Our egalitarian-obsessed government is preparing to apply the American with Disabilities Act to websites. There are, of course, First Amendment issues with such a novel application. Websites deal with mainly with speech, which is protected by the Constitution. So, we’ll see how all this shakes out.
As a libertarian, I consider the ADA one of the most offensive pieces of legislation around. Prior to Obamacare, it took the top spot. I totally reject the idea that a private business must be forced to comply with some accessibility standard. As the owner of a firm, either I am free to arrange my business affairs as I see fit, or my liberty has been severely curtailed as a result of some high-minded notion of fairness. Some may label me as cruel and insensitive but consider the unintended consequences of such noble accessibility legislation. Let’s examine what ADA would look like in Korea.
If there are 20 million Koreans in Seoul, there must be 10 million restaurants. I can count more than a dozen looking out my 26th story window, and none are handicapped accessible. Most sidewalks don’t taper down to the curb. Korea’s hills rival those found in San Francisco, and many restaurants and eateries are located on a very sloping grade. Additionally, most Korean restaurants are tiny compared to their American counterpart. With so many Koreans crammed into a small geographical area, space comes at a premium, and Koreans are experts at utilizing every inch.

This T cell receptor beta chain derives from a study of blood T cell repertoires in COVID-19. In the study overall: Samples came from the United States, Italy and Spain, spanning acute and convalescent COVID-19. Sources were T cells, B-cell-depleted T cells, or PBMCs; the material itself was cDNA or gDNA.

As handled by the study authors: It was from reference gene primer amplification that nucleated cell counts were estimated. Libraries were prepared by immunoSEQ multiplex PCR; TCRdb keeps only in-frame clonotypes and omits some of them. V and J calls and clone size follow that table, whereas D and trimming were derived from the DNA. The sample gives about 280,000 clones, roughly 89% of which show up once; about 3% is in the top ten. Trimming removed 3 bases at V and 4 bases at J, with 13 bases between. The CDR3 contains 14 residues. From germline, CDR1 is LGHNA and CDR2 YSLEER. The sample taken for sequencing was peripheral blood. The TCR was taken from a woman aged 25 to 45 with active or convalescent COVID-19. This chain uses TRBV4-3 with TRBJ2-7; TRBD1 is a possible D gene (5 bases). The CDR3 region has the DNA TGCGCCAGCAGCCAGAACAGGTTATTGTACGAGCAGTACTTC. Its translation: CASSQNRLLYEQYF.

Now, let’s introduce ADA into Korea.
Nearly every mom & pop eatery would close up shop. Most simply could not afford to comply with U.S. accessibility standards, and so they would simply cease to exist. Those that chose to stay open would have to charge higher prices due to compliance – this in addition to the upward pressure on prices due to reduced supply. And while some consumers would benefit from the new accessibility standards, the overwhelming majority would suffer. Former mom & pop restaurateurs would be out of work and consumers would face dramatically fewer choices and higher prices.
Yes, it’s most unfortunate that some among cannot navigate around as easily as others, but to use the legal system to force private property owners into complying with a government-approved and costly standard seems hardly a just and noble cause.